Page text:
Germany's far right protest COVID rules and storm parliament

Hundreds of people protesting pandemic restrictions in Germany stormed the Reichstag Saturday but were intercepted by police and forcibly removed.

Christoph Soeder/dpa/AP
Police officers push away a crowd of demonstrators from the square "Platz der Republik" in front of the Reichstag building during a demonstration against coronavirus measures in Berlin, Germany, Aug. 29, 2020.

Senior German officials on Sunday condemned attempts by far-right protesters and others to storm the parliament building following a protest against the country’s pandemic restrictions.

Hundreds of people, some waving the flag of the German Reich of 1871-1918 and other far-right banners, breached a security barrier outside the Reichstag late Saturday but were intercepted by police and forcibly removed.

“Reich flags and right-wing extremist provocations in front of the German Bundestag are an unbearable attack on the heart of our democracy,” Germany's president, Frank-Walter Steinmeier, said Sunday. “We will never accept this.”

Mr. Steinmer said people had the right to express their anger about the coronavirus restrictions and to question them publicly, including with demonstrations.

“My sympathy ends where protesters allow themselves to be used by enemies of democracy and political agitators,” he added.

Police used pepper spray to drive back the protesters, who earlier in the day had participated in a large rally through the capital.

About 300 people were arrested in front of the Reichstag and following an incident at the Russian embassy, according to police.

Berlin's top security official, Andreas Geisel, praised three officers who had stood alone against the protesters outside the Reichstag until reinforcements arrived. Opposition parties criticized the police's failure to station sufficient officers around Parliament despite public warnings from far-right extremists that they planned to try to enter the building.

Robert Habeck, the co-leader of Germany's Green party, called for a thorough investigation into the incident.

“The fact that Nazis with imperial war flags try to storm the Bundestag recalls the darkest period in German history,” he told the Funke media group.

“An incident like on Saturday evening must not be allowed to happen again,” Mr. Habeck said. “I expect [federal] Interior Minister Horst Seehofer to decisively combat right-wing extremism at all levels."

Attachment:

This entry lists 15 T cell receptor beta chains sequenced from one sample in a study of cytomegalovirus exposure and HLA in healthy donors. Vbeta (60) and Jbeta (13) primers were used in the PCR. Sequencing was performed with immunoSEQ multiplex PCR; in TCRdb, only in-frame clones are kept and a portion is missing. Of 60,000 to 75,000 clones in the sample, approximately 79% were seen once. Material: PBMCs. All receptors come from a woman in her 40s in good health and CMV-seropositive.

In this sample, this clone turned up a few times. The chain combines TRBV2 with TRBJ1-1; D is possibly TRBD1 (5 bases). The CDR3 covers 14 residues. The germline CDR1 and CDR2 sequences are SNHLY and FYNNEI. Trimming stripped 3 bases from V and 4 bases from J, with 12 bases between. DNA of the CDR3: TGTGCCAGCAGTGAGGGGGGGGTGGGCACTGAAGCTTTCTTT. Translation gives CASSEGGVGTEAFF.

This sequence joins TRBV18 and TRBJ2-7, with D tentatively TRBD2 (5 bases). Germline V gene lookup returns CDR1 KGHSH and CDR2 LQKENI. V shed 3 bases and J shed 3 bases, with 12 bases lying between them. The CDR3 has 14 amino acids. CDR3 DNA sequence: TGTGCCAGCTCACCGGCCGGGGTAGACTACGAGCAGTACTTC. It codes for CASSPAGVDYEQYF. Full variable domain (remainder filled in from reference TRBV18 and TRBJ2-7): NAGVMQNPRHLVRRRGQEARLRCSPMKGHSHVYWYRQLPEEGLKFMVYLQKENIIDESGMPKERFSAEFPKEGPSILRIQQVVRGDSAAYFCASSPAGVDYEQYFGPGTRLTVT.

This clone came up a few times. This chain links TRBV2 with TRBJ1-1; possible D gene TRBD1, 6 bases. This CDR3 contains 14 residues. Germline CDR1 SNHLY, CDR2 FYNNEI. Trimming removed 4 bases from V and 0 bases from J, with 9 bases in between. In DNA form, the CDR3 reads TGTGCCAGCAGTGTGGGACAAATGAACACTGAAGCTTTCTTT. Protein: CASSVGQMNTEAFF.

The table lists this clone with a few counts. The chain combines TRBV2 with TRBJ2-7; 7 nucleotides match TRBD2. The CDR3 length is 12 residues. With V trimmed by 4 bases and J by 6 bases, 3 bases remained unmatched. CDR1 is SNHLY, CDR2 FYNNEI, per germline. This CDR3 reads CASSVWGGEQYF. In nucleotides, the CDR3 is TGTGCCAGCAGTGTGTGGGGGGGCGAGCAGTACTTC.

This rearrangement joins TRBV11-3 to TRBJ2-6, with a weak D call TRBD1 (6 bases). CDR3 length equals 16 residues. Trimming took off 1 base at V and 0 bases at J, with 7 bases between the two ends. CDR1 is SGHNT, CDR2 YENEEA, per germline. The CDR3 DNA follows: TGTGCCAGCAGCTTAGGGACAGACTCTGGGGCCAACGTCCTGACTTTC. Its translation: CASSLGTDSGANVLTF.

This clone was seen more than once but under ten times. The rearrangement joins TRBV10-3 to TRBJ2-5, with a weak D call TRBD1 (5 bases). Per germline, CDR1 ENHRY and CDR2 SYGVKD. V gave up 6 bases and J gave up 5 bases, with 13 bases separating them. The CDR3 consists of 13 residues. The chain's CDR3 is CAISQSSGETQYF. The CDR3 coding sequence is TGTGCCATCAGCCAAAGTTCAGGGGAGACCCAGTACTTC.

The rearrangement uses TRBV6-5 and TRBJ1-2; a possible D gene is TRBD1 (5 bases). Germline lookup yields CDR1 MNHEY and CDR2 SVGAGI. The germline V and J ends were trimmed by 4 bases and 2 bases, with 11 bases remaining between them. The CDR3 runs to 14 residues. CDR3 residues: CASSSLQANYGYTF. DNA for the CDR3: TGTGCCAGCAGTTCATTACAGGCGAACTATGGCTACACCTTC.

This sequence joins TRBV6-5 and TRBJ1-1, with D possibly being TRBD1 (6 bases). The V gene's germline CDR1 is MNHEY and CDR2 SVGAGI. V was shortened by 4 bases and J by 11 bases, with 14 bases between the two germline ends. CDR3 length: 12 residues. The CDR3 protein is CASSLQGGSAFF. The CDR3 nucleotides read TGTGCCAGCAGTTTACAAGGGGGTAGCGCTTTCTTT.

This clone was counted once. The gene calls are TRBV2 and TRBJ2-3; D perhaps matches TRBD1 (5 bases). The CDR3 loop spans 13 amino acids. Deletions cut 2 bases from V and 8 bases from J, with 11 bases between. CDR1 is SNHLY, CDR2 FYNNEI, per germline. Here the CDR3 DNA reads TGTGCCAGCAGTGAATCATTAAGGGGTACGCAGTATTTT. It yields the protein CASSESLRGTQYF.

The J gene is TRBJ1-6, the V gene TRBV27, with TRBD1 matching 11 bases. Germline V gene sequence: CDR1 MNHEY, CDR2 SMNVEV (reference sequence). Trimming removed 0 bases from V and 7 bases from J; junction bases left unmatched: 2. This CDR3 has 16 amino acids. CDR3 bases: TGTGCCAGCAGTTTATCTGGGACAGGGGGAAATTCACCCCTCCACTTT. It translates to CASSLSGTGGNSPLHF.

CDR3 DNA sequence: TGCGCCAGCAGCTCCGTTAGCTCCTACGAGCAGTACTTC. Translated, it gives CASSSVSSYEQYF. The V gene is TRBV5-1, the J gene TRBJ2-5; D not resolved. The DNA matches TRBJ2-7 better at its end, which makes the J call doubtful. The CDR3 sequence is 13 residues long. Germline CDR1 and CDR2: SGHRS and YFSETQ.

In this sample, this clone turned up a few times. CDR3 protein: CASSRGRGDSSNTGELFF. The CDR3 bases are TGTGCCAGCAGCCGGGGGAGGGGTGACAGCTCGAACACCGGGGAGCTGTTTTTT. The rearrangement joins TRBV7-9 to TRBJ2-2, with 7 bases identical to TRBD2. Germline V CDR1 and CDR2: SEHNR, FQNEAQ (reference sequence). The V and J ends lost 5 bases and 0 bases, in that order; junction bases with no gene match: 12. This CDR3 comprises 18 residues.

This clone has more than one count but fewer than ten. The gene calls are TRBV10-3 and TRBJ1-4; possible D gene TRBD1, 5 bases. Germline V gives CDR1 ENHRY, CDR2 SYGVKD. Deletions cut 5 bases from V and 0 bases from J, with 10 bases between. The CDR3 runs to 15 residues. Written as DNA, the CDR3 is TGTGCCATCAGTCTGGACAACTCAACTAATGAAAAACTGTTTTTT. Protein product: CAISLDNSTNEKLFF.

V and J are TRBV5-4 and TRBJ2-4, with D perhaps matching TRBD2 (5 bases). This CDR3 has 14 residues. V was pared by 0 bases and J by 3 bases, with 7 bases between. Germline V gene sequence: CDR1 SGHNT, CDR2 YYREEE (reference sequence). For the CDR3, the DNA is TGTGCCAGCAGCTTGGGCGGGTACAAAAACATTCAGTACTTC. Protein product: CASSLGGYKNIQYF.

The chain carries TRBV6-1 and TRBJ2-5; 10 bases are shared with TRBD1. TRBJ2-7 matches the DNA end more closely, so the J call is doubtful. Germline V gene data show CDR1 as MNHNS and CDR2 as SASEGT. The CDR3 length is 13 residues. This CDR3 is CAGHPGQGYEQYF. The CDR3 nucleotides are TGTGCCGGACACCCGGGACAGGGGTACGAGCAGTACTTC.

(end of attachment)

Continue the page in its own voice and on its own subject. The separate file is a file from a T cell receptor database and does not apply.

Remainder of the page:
The head of Chancellor Angela Merkel's center-right party, Annegret Kramp-Karrenbauer, expressed anger at the incident. “That the Reich flag should fly again at the German Bundestag is intolerable,” she said.

The co-leader of the far-right Alternative for Germany party, Alice Weidel, described the protesters who tried to storm the building as “a few vandals” whose behavior was unacceptable. Members of her party had taken part in the rally against the pandemic restrictions earlier in the day.

Germany's Vice Chancellor Olaf Scholz, who is seeking to succeed Ms. Merkel in next year's election, said he was confident security forces would closely analyze what had happened Saturday and ensure it couldn't occur again.

But he insisted that the incident shouldn't distract from the fact that “the overwhelming, very big majority of citizens in this country are clever and sensible, and they agree with all of the decisions that we took to protect people's health and for the benefit of the economy and social cohesion.”

Opinion polls show only one in 10 Germans reject the country's current prevention measures, such as the requirement to wear masks on public transport, in stores, and in some public buildings such as libraries and schools.

Police on Sunday ordered an anti-mask gathering of about 2,000 people at the Victory Column to disband, saying people weren't respecting distancing rules. Several people were detained.

This story was reported by The Associated Press.

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